Kossuth County Advance from Algona, Iowa on March 16, 1943 · Page 4
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Kossuth County Advance from Algona, Iowa · Page 4

Algona, Iowa
Issue Date:
Tuesday, March 16, 1943
Page 4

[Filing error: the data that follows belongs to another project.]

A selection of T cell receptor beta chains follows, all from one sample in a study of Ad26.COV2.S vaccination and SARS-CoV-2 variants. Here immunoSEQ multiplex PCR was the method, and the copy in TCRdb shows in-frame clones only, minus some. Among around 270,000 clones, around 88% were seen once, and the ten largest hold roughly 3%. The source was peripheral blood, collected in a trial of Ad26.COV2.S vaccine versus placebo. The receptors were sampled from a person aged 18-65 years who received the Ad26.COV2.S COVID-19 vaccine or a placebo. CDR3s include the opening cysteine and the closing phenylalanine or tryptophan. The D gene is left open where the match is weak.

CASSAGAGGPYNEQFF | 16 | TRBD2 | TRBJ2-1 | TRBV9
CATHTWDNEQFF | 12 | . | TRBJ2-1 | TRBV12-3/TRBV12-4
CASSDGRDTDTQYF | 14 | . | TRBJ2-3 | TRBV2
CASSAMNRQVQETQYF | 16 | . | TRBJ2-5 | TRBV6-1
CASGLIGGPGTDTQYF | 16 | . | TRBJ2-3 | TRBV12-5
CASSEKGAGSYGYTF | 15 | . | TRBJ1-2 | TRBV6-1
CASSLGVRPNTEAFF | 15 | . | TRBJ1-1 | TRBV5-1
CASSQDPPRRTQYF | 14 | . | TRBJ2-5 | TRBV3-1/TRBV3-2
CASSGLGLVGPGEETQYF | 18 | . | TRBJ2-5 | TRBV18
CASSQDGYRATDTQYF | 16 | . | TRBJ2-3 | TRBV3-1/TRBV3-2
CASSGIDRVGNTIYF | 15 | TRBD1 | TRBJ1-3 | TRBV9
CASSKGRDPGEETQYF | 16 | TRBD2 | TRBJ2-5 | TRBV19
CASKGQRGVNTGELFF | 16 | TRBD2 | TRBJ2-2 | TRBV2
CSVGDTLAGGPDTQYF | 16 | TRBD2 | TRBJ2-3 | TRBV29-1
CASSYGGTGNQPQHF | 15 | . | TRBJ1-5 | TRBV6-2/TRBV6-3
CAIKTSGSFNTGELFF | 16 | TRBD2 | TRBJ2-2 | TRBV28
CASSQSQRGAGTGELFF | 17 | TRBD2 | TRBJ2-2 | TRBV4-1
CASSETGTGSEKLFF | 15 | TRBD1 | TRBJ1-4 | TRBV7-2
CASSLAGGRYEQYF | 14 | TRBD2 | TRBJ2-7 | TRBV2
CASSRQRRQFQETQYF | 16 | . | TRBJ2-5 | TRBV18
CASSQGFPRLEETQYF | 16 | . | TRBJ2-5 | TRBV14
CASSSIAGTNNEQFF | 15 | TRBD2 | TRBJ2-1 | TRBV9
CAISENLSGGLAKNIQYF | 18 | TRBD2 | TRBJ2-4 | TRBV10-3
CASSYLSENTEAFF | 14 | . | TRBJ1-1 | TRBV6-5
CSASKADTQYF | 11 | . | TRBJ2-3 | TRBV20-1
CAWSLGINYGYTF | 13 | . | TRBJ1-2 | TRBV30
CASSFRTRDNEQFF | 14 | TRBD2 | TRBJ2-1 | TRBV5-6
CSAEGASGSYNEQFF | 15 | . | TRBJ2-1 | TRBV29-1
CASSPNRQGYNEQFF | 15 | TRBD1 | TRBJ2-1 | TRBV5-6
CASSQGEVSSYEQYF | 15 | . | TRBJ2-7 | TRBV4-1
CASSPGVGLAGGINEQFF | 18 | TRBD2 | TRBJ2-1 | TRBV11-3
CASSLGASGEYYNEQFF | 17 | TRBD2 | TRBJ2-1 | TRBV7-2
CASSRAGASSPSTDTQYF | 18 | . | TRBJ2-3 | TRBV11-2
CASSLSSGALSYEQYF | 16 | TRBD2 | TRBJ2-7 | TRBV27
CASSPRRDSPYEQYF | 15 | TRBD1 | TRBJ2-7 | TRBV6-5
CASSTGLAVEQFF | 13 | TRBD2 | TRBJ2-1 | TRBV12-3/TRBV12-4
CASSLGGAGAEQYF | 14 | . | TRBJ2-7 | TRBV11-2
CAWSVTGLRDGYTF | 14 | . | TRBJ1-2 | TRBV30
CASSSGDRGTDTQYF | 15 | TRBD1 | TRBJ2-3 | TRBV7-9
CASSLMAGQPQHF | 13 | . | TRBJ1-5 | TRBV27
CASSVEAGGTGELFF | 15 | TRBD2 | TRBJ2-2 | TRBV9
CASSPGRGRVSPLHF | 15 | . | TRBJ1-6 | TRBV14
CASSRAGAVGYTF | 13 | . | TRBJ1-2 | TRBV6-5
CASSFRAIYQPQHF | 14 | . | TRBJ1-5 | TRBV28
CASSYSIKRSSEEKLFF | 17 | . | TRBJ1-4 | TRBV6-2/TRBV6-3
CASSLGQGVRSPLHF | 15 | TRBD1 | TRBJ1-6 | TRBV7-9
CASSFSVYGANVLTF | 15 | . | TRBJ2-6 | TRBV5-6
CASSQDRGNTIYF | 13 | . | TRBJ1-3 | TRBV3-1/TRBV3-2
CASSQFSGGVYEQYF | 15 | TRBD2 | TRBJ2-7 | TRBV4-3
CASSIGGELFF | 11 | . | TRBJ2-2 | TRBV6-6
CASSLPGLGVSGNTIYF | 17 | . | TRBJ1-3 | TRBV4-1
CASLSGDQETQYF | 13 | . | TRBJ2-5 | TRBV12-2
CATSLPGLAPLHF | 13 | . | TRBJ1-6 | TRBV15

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PAGE FOUR KOSSUTH COUNTY ADVANCE. ALGONA, IOWA TUESDAY, MARCH VICTORY BOOK CANVASS ENDS; DRIVE SUCCESS MARKETS (Tuesday's) CATTLE Canners and cutters $6.00-8.00 Beef cows $9.00-10.50 Stock steers $10.00-1'?.00 [ Fat steers ..$12.00-13.00 WOMAN'S CLUB, FENTON, HEARS A DISCUSSION Packing sows, 270-360 _____ $14.55 While the closing date of the Victory Book Campaign was officially set for March 5, complete reports from neighboring towns are still coming in. Enough have been tabulated to insure success of the drive. T. H. Chrischillcs, county chairman, has supplied a preliminary report, which, however, may be inaccurate at this time, for some towns in the county had not yet been heard from when the report was compiled. Rhoda Bonar, chairman of the Algona (town) campaign, did an effective job. Mr. Chrischilles reports, and the Algona contributions will run to more than 250 .—------ •«« books, of which some 50 will be Medium .. .33 •tr nn i i "" T e.o'nn iT'nn! Fenton, Mar. 15—The Woman's Veal calves $8.00-14.00 club me t last week Tuesday af- P nt yearlings $12.00-13.00 ternoon with Mrs. W. J. Weis- Med hw 1 fin 900 tu 715 i b ™ d and Mrs ' Don Weis brod, and Med. hvy., 180-200 $14.75, ie members answered roll call was read by Mrs. E .W. Ruske, AT MEETING SENECA'S PTA Packing sows, 360-400 ____ $14.45 SHEEP Lambs ______________ $14.00-14.50 Old ewes , ___________ $ 5.00- 6.50 GRAIN 2 yellow corn -------- .86 No. No. 2 white corn 1.07 No. 3 white oats .54% No. 2 yellow soybeans .66 No. 2 flax seed 2.85 No. 2 Malting Barley _ .80 PRODUCE Eggs Extras .36 brand new volumes contributed s by local people interested in the campaign. Books Are Heally New. The first book drive had emphasized the fact that many people gave only old and discarded and C's .29 Cash Cream No. 1 .51 No. 2 .49 Sweet .52 Poultry and the pledge of allegiance was given by all members. After business a program was given consisting of reviews on "Youth Finds a New Road to Religion" and "The Place Christianity Has in Changing Conditions." The subjects leader was Mrs. Oliver Stoeber, and the assistant leader was Mrs. J. A, G. Smith. A music contest game was played, with Mrs. Don Weisbrod in charge, assisted by Mrs. Arlo Ranney, and Mrs. W. E. Laage won a prize. Mrs. C. F. C. Laage was a club guest. Lunch was served. Methodist Circles Meet— Circle 4 of the Methodist W. S. C. S. met Wednesday at Mrs. Carrie Voigt's, Mrs. Eugene Huskamp assisting, and the devotional leader was Mrs. Frank McFall. A IcSson on "The eeace Pact" was given by Mrs. George Jorgenson. Circle 5 , met the same afternoon with Mrs. W J Weisbrod and Mrs. Don Weisbrod, and Mrs. S. E. Straley had, charge of devotions. The Life of' Esther was given by Mrs. W. R.' Wolfe. Mrs. John Tieman was welcomed as a new member, and Mrs. F. C. Preul was a guest. Eleven members attended. The next meeting will be held on Wednesday, March 31, Mrs. W R Wolfe hostess. Friendly Neighbor Club Session— The Friendly Neighbor club! ,. _ , -- - met with Mrs. H H Drevpr Mrs. John Bierle's last week Thursday, AK.:_. W_f:.-.. UTe y cl \ and Hens, over 5 Ibs ____________ .21 Hens, 4 to 5 Ibs _____________ .19 Hens, under 4 Ibs ___________ .17 Stags, over 5 Ibs. __________ .22 Stags under 5 Ibs. __________ .20 Cocks ____________________ .13 No. 2 poultry ____________ 3c less DINNER FOR A ST, BENEDICT GIRL, HUSBAND St. Benedict, Har. 15r-A bridal dinner was served at Mr. and books which they no longer wanted, so in the present Victory drive it was stressed that only books in good condition and of reasonably recent publication date would be acceptable. As a result, wholly new books were given both hero and in other towns of the county. Titonka, Mary C. Oestcrreich- er, chairman, turned in 22 books in fine condition. Lakota, in charge of Mrs. C. C. Gerzema, gave 12 brand new books in addition to a number of used books in good condition. Swea City, Mrs. Walter G. Smith, chairman, gave 13 new books in addition to used but acceptable volumes. One Cash Contribution. Fenton, in charge of Mrs. W. E. Laage, contributed a check for $10 from Mrs. Philip Wander for the purchase of new books. Under a new ruling from headquarters cash contributions must be turned over the national committee for selection of new books suitable for the armed forces, but why that committee is more competent to buy books than the lo-~ cal committee is not clear. Burt, Mrs. W. W. Boettcher chairman, gave some 50 books and a 14 years' subscription to the National Geographic magazine. This completes the survey to date, as far as known at headquarters, but some books may> have been turned in and no credit yet given to the town concerned. In case there are any such, persons interested are requested to communicate with the Algona A bridge prize was" won by Mrs! wholives'wi'th her library or to the county chairman A """- 'o — — j -—I,.- - wiui uer for due credit. 300 to 400 Books. Eugene Hutchins has charge of all packing of books, and has also been taking care of books as they came in. Beth Annis, Algona librarian, has been sorting the books according to standards outlined by the national commit- Mrs. Gray Dies at II11010 Wesley March llth RlUolU The death Thursday evening at Wesley of Mrs. Susie Gray is reported. She had been in poor health during the last several months. Funeral services were to be conducted at the Wesley Catholic church. A son survives, also a niece, Susie Pfiffner who had for many years lived with Mrs. Gray. N. C. Rice was a nephew by marriage. Mrs, Gray was the widow of Tom Gray, well known Wesley realtor who died many years ago leaving to his heirs a number of farms. HENRY SCHEPPMANN, IRVINGTON BOY, IS MADE A SERGEANT Irvington, Mar. 15 — Henry Scheppman Jr., of the army, eld- Music in the Life, of a Child, est son of Mr. and Mrs. Henry Members of the school band were Scheppman herej was recently promoted to sergeant. He-is in a quartermaster detachment at White Sulpnur Springs, West Va. Son for Ihe Cresses— Mr. and Mrs. Fayhe Gress, Ottosen, are parents of a son, Ray Keith, born last week Sunday. The baby is a nephew of Mrs. Edna Harr, recer.tly of this vicinity, now of Algona. Mrs 1 . Gress is the former Marie Gcrber. Lloyd Bohannon is Elected President of Junior Chamber I.. S. Bohannon was elected after being "loaded" will fun off a job by itself , .•, •..'.. •For more than 20 yeara the Ad-, vance has had another automatic jobber, an ordinary job printing press equipped with what is called a Miller feeder. This press both of the automatic in bperation will gel u of nvatchihe them Seneca, Mar. 15—The P. T. A. met at the consolidated school building Thursday evening, and the meeting was in charge of _ Mrs. Roy Osborn, vice president. \ pointed" *- 'h- board for two The program was opened with j years *-, ,«;u a vacancy left by H. the pledge of allegiance, after | 3. While, who is in military'ser- prt..J?nt of .the Chamber Coi..M::rce at a meeting of board of directors Thursday morninc at the C. of C. office, arrl ,7o'i" Kohlhaas was elected vi'^-preskient. C. A. Phillips is permanent scr-olsry-lreasurer. Don-If? C. Hutchison was ^ap- which Mrs. Howard Richards gave a reading on scenic spots in I Iowa. Vocal selections by Ma J donna Doocy followed, and Ld! Vonne Madden played piano se- j lections. Donna Moore then gave j a reading, which was followed selections by the girls' glee Club The meeting was then turnec over to Gerald Neimeyer, who had charge of the main topic. which was The Importance of Muehe Son is "Missing"— Mr. and. Mrs. J. B. Muehe received notice one day last week that their only son John, of the army, was missing in action. had been in some honths. north Africa He for Alvina Dreyer assist- a tten d e d. Tuesday evening in honor of Mr. and Mrs. Iver Fee, San Francisco, who were recently married there and came here on wedding tour. Mrs. Fee is the former Rita Rahm, daughter of Mrs. Bierle. Other than the Bierles and the newlyweds attending the event i Mrs A were Mr. and Mrs. Cliff Dehnert ! Phase 4 and Ardith Rahm, Mason City;! tides on Virtnrv~"p~nr3'n"" Mrs. Ella Hope, Pittsburgh, Pa\ j read by Jr? Charte?^Schutt? Mrs. Laura Dwenger, Clear Lake,! Mrs. Kenneth Bo Imeer Dorothv Minn.; the Arthur Ristaus and ; Dreyer, and M?s Sard'- Y the Louis Garmans, Algona; the ' Music ^uwcua Frank Youngwirths, Lu Verne; Fr birthday money. Roll call was "Results of Wartime Buying," Phase 3, home project lesson. Mrs. W. E. Laage, assisted by R. Willrett, presented Asas Move to Algona The Frank Asas, who had been ' residents of Irvington for some years, moved to Algona last week Tuesday. Frank is now employed at the Algona creamery. Bad Freeze in Texas— A recent letter from Mrs. Lil""list, Denton, Tex., said gar- and flowers were destroyed in a recent hard freeze there. Mrs. Rist is a former Algonian. called on to give reasons for joining it, and the fact that music is a universal language, also the desire to play in the band for the pleasure and joy it affords, were cited. Mr. Niemeyer also conducted a demonstration to show harmony by proper phrasing. A group of clarinet players was used in this demonstration, and special attention was drawn to the fact that for a band to play in unison the members must breathe in unison. Mrs. McKean, who resigned as president because .her family had moved out of this neighborhood, gave a few words of thanks for cooperation she had received in the P. T. A. work. Committees were appointed for an April meeting to be the final t . entertainment, Misses Ol- vice, and Dennis Pratt was appointed for one year tp take, the placp of: fi. H., Wray, vyho is ; now in a war industry,. Other member.'?' of the board are' Herman Hauberg, Dr.. Karl R Hofman, A; B. Kresensky, Ralph H. 'Miller, Milton G. Norton, M. J. Pool, E. A. Schemel, and Frank C. Zender. of also/ will run off >a job by itself the and let the printer in charge work at something else.' Now the printer can load up both machines and have them simultaneously running off different, jobs while he works at something else, merely keeping a weather eye on them. Such machines save much fress-feeder's time and thus en ables printing shops to operate with fewer operatives, which is an .important consideration in these war 'days of extremely scarde printers. 'Anyone who happens to visit the'Advance shop while either or 2ND AUTOMATIC JOB PRESS AT ADVANCE SHOP Last year a 10x15 Advance job press which had seen many years of service, and had once been rejuvenated, reached the end of its labors, and the other day had to > be sold as junk for Hitler, bring-1 ing a total in cash of less than! $15: ' - . ' | Now in its place on the back.) shop floor'stands what is known as a Kluge jobber. This is an automatic 12x18 machine which BROODER HOUSES Brooder Stoves and Chicks INSURED FOR FIRE, LIGHT. NING AND WIND. Would like to sec your FATCATTLE -LOW RATES L S. Bohannon V Ovei? S. & L. Dep't Store. Cattle Buyer A. Hormel it Hotel Algona week of MARCH 22 j ley, Norman Thompson. Clar! encc Osborn, and Peter Hanson. Four-H Boys Have Session— The Progressive Farmers 4-H club held a March meeting at Roy Osborn's Wednesday evening, and roll call was answered with Signs of Spring I Have Seen. Other Irvington News. , - _ The Aid will meet Thursday at ' p al T el D ° ts ° n talked on the se- and the Magnus Rahms, here. The Fees, who spent last week Sunday at Carroll, have returned to California where Mr. Fee is in the army. Card Parties Are Given — A recent card party at the parish hall had a large attendance. was practiced, and lunch was served. Three Have Appndectomies— Mrs. Edw. Reimers had an appendectomy last week Tuesday at the Kossuth hospital. Joan .small daughter of Mr. and Mrs. Leland Ha "telman, had a like operation at the same hospital last week Monday night, and Kay Hamlin, Agnes Rosenmeyer, and a 500 Mr. and Mrs. Charles tee. It is estimated that before the drive is completed, a total of 300 or 400 books will have been collected, which is considered good j tinning in view of the fact that it was ' " omn ?quality rather than quantity •which was emphasized. prize by Sylvia Ferstl. A party will be given this week Tuesday at the Kleinpeter hall, Wesley, by the St. Benedict Catholic women. Home Project Meeting— There was a home project meeting at Mrs. Marie Siemer's Wednesday, with 11 women in attendance. planning with There was also The subject was meal- Farmer at Lu Verne Gets Message From Family in Germany Lu Verne, Mar. 15—Paul Stahl, farmer northeast of Lu Verne, has received a 25-word cablegram from his parents in Germany. It was sent through the Red Cross, was in the German Ian- wartime foods, some discussion and meat ra- Mrs. Hunt gave a lesson, Mrs. Dorr assisting. . had one Thursday evenin at thp evening at the the church, and there will be election of officers. A covered- dish luncheon will be served. Mrs. David Smith has returned from some days with her husband, stationed at Memphis, Tenn. M. L. Roney is confined to home with a badly sprained ankle, the result of a recent fall lection and treatment of seeds and Elyin Godfredsen discussed feeding a dairy calf. Robert Foley had charge of recreation. Wm. St. Clair, club agent, showed slides on hog diceases and proper hog houses. The April meeting will be held at Darrel Dotson's. Refreshments were served by Mrs. Osborn. There were 14 club members present. same place ' __ -..Lights on' Way Home— and Mrs ' John who i u ' . had been at Hot Springs, Ark two months, have started back to Iowa, but were to stop for a visit with their daughter, Mrs. Clyde Brooks, Iowa Falls, and her family before returning to their home here. World Prayer Day Observed— The World Day of Prayer was observed at the Methodist church Friday afternoon. The . was m charge of Mrs. F. C. Preul Shower for Recent Bride— A miscellaneous shower was wife of the" pastor "and given at the parish hall last week ; life chairman of thp W <* Sunday for Mrs. William West ' ml " service . , formerly Ruth Penton. Entertaining were Mrs. Mary Penton, mother of the bride, and Mrs. West, mother of the bridegroom. Many gifts were received by the bride, and lunch was served. Two Families Make Moves— Mr. and Mrs. John Bierle, who lived west of Irvington, have The theme C S C, _ S. ™ oved here in service and another brother, Ilomer, was gone. Mr. Stahl was -"-permitted tG ? en d a 25-word message in reply. -«.- Jhe local Mr. Stahl came- to this country in 1923, and this was the first word he had had from his parents in more than two are living in the That They May Be One." Creamery to Hold Annual— The annual cooperative creamery meeting will be held next Saturday at 1:30, will be elected. and officers Other Fen ton TVews. The Rev. and Mrs. F. C. Preul «r-^ the son Her bert and the were Friday owned fcy Charles Emanuei. i evening supper guests at O H The George Amas, who have j Stoeber's ' moved to Wesley, were the former tenant^ Kelch Sister Lives Here— This community was shocked by the news of the Kelch family years. He has seven sisters 'in ! disaster. The Kelches were well Germany, j known here. Mr. Kelch was a The message was dated last! broth . or of M rs - Leander Studer, September 18. Mr. Stahl is thankful to the Red Cross for help. - * -- _ Another Cow Makes Record at Schoby's Brattleboro, Vt, Mar. 10 — A registered Holstein-Friesian cow in the dairy herd owned by C. R. Schoby & Son, Algona, recently completed a 327-day production record of 458 pounds butterfat and 13,501 pounds of milk, The Holstein-Friesian Association of America announces. This is more than 2\'-± times the production of the average dairy cow in the nation. She was milked three times daily, and was eight years and two months old when she began her test period. The testing was supervised by the State college in cooperation with the association. Teacher From Swea City is an Ensign Swea City, Mar. 15— John Roths, formerly ap instructor in the Swea City high school, has been commissioned an ensign in the U. S. naval reserve and is to report March 18 for training at Chapel Hill, N. C. Mr. Roths' parents are the Rev, and Mrs. G. J. Roths, near Radcliffe. The church served by the Rev. Mr. Roths recently received an award made annually by Iowa State college to the church having; an outstanding record in community service. MARINE DISCHARGED. Swea City, Mar. 15 — Maurice Drew, of the Marines, has been given an honorable discharge because of a broken ear drum. He got back one day last week from .San Diego, Calif. who formerly lived west of town, Seiler Baby is Baptised—-• An infant son of Mr. and Mrs. Julius Seiler was baptised last week Sunday and was christened Jerold Julius. Sponsors were Mr. and Mrs. J. O. Downs, uncle and aunt of the baby. Two to Halbur Funeral— John and Nick Raskopf attended the funeral of Mrs. Jos. Smittz, Halbur, last week Tuesday. She was the mother-in-law of the men's sister Anna. Other St. Benedict. The town "500" club mot at Mrs. Ellen Johnson's Thursday, and Mrs. Wm. Arndorfer and Mrs. Ben Dorr won prizes. The Clifford Dchnerts, Mason City, were last week Sunday guests of Mrs. Dehnert's mother, Mrs. John Bierle. « Former Local Girl Gets Commission As Waves Ensign Carlotta Kanouff, daughter of Mr. and Mrs. G. F. Kanouff, former Algonians living in Omaha, has been commissioned an ensign in the WAVES at a naval reserve midshipmen's school, Northampton, Mass. She was assigned to active duty March 9. Miss Kanouff is a graduate of the Algona high school, and she holds a Ph. B. degree from DePaul university. She was employed by the Chicago Association of Commerce from 1937-42 and was a Cook County Bureau of Public Welfare case worker during 1942. The elder Kanouffs now live at Omaha. Mr. Kanouff, for many years a railway postal clerk out of Algona, is now retired. Mr. and Mrs. W. J. Weisbrod went to Des Moines Thursday for visits with Florence Weisbrod and Edith Laage, teachers there, Complete Set Boy Scout Books Added to Algona Library A complete Boy Scout merit badge library of 105 books has been bought with a fund provided by Algona service organizations and has been placed in the Algona public library. The books may be checked out I by the regular library system. All leaders and Scouts in the county may have their use under the same conditions relating to other books. Game books, pamphlets, and troop helps for leaders will be added* to the collection. The books are displayed on a rack nnar the main desk in the library. ScOUt Leaders to New Director is Chosen— Attend M. C. Meet Dr. C. C. Shierk, Elson Fischer T. H. Holmes Jr., and Antone ,.„..,, Johnson plan to attend a meeting ,„£ " for Boy Scout leaders interested in air scouting tomorrow at Mason City. Air scouting is a senior Scouting program started a year ago. It is for boys 15 years old or older—the same group in sea and explorer Scouting. A Mr. Mozo, national director of air The was cast. Sheldon Merrill was only candidate on the ballot for director to succeed Frank Looft, declined to run again, and was elected without opposition. Mr. Looft had served 12 years. The new board will hold an organization meeting this week Monday night. Other members are Oscar Patterson, president, Joseph Crowley, Albert Cody, | and Henry Looft. C. O. Bailey is Irvington Boy in Merchant Marine Irvington, Mar. 15—James Lee third son of Mr. and Mrs. Ralph Lee, joined the merchant marines last winter, and he recently received his call. He is now at! Leaves for the Navy— Elvin Godfredson, son of Mr. and Mrs. Alfred Godfredson, who enlisted in the navy some time ago, is to report at an induction I center at DCS Moincs this week j Tuesday. I Kirk Aulo Company Iowa Keep your cor up to par with Studebaker service Drive in frequently and have your car inspected, no matter what make it is. Expert mechanics will do your work quickly and at moderate cost Don't wait till trouble starts. Let us check your car regularly and "keep it rolling" for Victory. Yahnke Garage Ledyard, Iowa MADE A CORPORAL. Mr. and Mrs. W. J. Becker that left Wednesday to join him. The two elder sons, Calvin and Wes- in the armed ser- ley, are also vices. to corporal in the army. He is in a coast artillery and has been station at Fort Bliss, Tex., since last September. *• Fight Necro! Master Liquid Hog Medicine is America's largest seller in its field . . . proven in 15 years' use . . . costs but 16 cents per pig! 3 Gallons $10 5 Gallons $16 Coast-to-Coast Joe Bloom BUILDING PROBLEMS Come in and talk them over! I Nearly every farmer today has two important building problems. The ifintis to get the small buildings and ]equipment to carry out 1943 produc-' don; the second is planning for the Improvements that will be built in the .future... We believe we can help you teith both these problems. )While some materials are almost impossible to obtain, this isn't true ,of all items. Even though we may not Ihave the exact materials you want, we * [can probably figure out some way in „ [.which you can get the small buildings, the repair and maintenance, or such ' (lumber-built farm equipment as feed,'; pts for poultry, hogs, cattle, or nests, 1 .troughs and other items. , : • "ijYour second job is planning today for the structures you're thinking of [building in the future. Careful planning now can assure better buildings,' suited to your needs and budget. • ' '• In planning tomorrow's buildings,you'll find the designs of our 4-Square farm Building Service very helpful,' fThese designs cover a wide variety of farm buildings and equipment, all developed after careful field study, *very one farm-tested. When you ex- famine the working drawings, you'll «ee how advanced construction knowledge gives you better buildings with- put increasing cost.' ^ >We'd like to suggest that before you Decide that Materials are not available, that you come in and talk it over. KNOW VALUES That's why every day more Iowa smokers are buying plain-end RALEIGHS k Here is an outstanding blend of 31 selected grades of choice Turkish and Domestic tobaccos—made from the more expensive, more golden colored leaves that bring top prices at the great tobacco sales. This finer quality gives you a milder, finer-tasting smoke, yet Raleighs cost no more than any other popular-priced cigarette. There's a valuable coupon on the back of every pack of Raleighs. Coupons are good in the U. S A for your choice of many handsome, useful premi- 5T 3 ' ?*Zr^ *" cat£d °S **** describes them, n^n T WJ ) iamson Tob acco Corporation, P. O. Box 699, Louisville, Kentucky. TUMI IN Bed Skclton on Tut,., Tommy Doruy Wed,., Station WHO UNION MADB PLAIN IND OH TIPPED U. S. W«r Savings Stamp«-any de. nomination-by redeeming B & W coupon* for cash value (Hi Mch}. Tr*v«IC«««withbrowntweed<»v<». tog. Leather bound. Ample poctoU (oi •nail articles. Light, XL' long. 4.SQUARE LUMBER Raesly Lumber Co. Algona, Iowa Phone 234 aearmonizei fiirnuhlnstplan. Two roomy for magazines, etc. m Walnut. Cedar lined, with epcoul motiUner. Accommodates tax DtaiMrwu-*. Colonial Wflliamsburg pattern. New dusty coal shade with floral center. Complete for 4 or 8. THESE DEALERS SELL RALE.GHS PLAIN AND TIPPED l lB r tt « Hotel , K.D.James Stella Hungerford j. p. Bieser Edwin Johnson G, It, Cook Floyd Pierce Q. A. Witkonf * r-exr ^rir~' StSa ;•• ?&w~- B ,, Paul Hudson, Dinette Cafe